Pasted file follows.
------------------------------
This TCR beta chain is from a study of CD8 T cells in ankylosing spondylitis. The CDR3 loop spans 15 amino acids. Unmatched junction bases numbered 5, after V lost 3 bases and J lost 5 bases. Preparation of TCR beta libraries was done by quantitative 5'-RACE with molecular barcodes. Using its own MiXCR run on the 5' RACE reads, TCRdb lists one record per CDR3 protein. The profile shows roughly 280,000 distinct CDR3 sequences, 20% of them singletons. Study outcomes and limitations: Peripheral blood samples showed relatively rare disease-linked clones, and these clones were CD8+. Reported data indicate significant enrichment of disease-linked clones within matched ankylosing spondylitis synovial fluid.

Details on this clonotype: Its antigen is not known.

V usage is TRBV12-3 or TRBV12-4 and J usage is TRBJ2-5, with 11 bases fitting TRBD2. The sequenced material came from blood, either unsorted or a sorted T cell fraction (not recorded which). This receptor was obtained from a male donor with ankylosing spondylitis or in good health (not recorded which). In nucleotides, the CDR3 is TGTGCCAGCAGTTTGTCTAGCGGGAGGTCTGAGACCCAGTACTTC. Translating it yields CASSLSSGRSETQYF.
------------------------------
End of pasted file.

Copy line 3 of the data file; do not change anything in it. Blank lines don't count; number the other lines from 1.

V usage is TRBV12-3 or TRBV12-4 and J usage is TRBJ2-5, with 11 bases fitting TRBD2. The sequenced material came from blood, either unsorted or a sorted T cell fraction (not recorded which). This receptor was obtained from a male donor with ankylosing spondylitis or in good health (not recorded which). In nucleotides, the CDR3 is TGTGCCAGCAGTTTGTCTAGCGGGAGGTCTGAGACCCAGTACTTC. Translating it yields CASSLSSGRSETQYF.